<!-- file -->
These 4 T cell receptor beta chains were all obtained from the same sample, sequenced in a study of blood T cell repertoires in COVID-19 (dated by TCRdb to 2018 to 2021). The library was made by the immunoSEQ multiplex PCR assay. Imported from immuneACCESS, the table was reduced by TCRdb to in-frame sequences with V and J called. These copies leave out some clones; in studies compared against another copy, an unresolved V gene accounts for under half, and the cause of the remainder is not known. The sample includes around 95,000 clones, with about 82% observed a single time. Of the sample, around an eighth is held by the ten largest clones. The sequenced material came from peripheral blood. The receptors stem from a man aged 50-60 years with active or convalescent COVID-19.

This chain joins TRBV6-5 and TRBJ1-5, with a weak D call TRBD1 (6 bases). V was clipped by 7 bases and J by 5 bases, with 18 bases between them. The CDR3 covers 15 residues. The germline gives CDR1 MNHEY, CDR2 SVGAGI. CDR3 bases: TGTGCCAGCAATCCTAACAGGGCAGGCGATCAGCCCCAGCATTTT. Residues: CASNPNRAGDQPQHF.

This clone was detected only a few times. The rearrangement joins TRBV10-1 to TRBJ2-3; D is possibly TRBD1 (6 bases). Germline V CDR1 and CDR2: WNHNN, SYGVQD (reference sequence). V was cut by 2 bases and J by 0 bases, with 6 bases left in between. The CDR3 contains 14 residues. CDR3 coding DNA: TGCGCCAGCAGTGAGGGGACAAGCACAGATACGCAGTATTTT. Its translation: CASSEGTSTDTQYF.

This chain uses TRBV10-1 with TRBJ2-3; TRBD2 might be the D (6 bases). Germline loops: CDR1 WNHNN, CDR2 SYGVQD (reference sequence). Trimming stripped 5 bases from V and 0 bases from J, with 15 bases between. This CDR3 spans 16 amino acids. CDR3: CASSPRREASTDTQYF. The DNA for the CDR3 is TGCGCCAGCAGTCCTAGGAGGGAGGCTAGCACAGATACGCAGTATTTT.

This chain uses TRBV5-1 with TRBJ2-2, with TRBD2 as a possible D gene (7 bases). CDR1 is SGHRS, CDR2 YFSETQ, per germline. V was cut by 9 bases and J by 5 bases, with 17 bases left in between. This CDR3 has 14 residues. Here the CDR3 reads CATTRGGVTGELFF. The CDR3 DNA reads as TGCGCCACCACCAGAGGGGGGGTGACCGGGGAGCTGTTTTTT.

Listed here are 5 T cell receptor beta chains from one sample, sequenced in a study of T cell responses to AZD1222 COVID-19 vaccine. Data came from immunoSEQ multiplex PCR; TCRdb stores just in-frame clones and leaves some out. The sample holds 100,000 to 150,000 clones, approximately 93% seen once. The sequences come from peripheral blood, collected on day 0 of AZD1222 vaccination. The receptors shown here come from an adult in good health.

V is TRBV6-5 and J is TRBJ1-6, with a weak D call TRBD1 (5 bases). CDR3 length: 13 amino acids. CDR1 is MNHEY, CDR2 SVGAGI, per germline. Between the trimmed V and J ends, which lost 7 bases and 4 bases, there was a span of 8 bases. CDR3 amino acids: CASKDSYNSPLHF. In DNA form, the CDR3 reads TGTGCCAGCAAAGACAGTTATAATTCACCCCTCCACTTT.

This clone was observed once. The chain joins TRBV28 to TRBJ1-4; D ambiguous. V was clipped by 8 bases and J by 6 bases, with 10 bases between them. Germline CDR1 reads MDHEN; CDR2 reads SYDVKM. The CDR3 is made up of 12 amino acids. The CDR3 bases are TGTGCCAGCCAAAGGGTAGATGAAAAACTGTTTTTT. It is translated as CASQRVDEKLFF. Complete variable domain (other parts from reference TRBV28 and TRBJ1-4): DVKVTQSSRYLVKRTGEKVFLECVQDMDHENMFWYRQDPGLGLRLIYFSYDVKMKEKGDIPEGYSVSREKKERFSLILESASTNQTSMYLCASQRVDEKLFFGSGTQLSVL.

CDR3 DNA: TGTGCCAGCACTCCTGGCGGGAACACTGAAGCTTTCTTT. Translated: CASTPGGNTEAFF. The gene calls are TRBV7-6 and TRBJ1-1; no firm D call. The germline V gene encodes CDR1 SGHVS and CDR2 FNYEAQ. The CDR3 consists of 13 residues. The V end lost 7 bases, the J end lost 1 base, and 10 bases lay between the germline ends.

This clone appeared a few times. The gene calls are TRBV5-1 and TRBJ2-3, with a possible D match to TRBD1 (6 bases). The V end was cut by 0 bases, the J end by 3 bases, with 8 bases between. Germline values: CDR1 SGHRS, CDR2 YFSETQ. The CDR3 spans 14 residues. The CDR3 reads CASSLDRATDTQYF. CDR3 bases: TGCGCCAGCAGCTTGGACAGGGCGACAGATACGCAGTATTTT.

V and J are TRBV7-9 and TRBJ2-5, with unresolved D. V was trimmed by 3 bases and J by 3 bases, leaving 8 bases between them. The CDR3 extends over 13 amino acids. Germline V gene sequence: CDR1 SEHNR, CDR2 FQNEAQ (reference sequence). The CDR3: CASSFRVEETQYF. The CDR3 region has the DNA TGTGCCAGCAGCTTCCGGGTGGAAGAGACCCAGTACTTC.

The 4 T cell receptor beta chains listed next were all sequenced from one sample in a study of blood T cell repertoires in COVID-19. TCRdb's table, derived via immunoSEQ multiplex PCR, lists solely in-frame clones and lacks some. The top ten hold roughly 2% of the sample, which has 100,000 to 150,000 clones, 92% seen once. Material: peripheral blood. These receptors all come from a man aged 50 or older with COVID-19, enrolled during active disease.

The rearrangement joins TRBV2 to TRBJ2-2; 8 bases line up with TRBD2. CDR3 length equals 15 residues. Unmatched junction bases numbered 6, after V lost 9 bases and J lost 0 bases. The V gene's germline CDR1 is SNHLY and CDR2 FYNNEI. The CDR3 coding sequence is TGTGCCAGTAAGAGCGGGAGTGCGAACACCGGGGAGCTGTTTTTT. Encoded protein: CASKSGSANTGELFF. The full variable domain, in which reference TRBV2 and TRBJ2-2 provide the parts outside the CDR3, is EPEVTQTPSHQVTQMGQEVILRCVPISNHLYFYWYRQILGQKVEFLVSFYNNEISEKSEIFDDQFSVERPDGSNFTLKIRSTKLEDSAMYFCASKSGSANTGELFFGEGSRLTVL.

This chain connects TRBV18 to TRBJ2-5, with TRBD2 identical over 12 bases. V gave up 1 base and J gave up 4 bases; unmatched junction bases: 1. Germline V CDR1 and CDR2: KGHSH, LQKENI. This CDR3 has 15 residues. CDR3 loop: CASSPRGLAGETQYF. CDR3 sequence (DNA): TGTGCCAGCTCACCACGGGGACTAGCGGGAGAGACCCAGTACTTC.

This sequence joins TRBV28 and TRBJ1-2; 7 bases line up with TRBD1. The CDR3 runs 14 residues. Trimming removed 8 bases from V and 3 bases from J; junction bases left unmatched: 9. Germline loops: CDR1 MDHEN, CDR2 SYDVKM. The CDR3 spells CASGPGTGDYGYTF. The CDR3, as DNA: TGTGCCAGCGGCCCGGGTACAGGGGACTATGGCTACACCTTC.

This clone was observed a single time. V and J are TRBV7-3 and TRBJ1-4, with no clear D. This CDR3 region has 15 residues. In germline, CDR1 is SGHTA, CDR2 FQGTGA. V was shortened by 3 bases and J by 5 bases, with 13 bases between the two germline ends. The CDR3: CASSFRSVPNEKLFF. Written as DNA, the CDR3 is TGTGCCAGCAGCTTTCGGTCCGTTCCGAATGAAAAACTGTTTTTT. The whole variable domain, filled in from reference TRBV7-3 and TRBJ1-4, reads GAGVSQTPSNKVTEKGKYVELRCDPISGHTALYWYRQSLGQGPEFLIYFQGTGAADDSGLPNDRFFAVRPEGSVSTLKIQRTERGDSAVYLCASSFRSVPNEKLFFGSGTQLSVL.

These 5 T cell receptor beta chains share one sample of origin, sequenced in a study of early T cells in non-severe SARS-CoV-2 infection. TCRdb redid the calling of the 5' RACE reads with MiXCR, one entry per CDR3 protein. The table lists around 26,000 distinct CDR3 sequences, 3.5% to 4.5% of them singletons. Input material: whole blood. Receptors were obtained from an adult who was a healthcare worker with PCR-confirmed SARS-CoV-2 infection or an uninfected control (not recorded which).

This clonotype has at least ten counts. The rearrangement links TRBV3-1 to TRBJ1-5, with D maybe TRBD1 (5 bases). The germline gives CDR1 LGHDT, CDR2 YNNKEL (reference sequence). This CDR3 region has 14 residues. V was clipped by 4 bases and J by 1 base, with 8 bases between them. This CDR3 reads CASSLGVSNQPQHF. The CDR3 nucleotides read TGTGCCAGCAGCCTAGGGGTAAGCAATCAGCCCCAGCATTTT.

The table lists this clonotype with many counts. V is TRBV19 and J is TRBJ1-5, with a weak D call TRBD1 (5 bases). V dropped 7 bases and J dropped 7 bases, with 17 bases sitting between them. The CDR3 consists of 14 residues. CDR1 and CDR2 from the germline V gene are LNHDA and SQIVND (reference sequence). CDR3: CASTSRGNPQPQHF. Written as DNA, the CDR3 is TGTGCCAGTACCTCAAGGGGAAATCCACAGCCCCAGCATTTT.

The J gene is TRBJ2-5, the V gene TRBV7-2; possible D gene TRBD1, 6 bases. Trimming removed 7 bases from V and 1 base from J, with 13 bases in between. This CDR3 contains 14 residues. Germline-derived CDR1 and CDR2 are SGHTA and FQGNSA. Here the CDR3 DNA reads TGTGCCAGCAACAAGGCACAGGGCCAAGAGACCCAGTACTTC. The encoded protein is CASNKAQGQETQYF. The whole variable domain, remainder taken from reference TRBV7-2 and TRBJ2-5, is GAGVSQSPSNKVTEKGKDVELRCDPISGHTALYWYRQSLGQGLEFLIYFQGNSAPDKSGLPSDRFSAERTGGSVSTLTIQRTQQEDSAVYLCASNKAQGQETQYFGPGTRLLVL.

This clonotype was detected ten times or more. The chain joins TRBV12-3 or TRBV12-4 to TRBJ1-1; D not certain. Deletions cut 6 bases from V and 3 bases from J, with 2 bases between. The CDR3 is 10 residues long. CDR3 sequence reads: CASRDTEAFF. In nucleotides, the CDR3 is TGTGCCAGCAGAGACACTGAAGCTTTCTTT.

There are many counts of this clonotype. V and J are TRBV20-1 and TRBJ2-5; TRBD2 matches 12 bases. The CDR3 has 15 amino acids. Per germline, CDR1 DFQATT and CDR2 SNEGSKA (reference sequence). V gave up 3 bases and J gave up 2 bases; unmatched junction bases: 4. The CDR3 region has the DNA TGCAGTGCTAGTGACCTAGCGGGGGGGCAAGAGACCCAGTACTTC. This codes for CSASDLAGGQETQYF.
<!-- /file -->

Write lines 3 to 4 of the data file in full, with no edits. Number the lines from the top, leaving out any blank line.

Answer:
This clone was detected only a few times. The rearrangement joins TRBV10-1 to TRBJ2-3; D is possibly TRBD1 (6 bases). Germline V CDR1 and CDR2: WNHNN, SYGVQD (reference sequence). V was cut by 2 bases and J by 0 bases, with 6 bases left in between. The CDR3 contains 14 residues. CDR3 coding DNA: TGCGCCAGCAGTGAGGGGACAAGCACAGATACGCAGTATTTT. Its translation: CASSEGTSTDTQYF.

This chain uses TRBV10-1 with TRBJ2-3; TRBD2 might be the D (6 bases). Germline loops: CDR1 WNHNN, CDR2 SYGVQD (reference sequence). Trimming stripped 5 bases from V and 0 bases from J, with 15 bases between. This CDR3 spans 16 amino acids. CDR3: CASSPRREASTDTQYF. The DNA for the CDR3 is TGCGCCAGCAGTCCTAGGAGGGAGGCTAGCACAGATACGCAGTATTTT.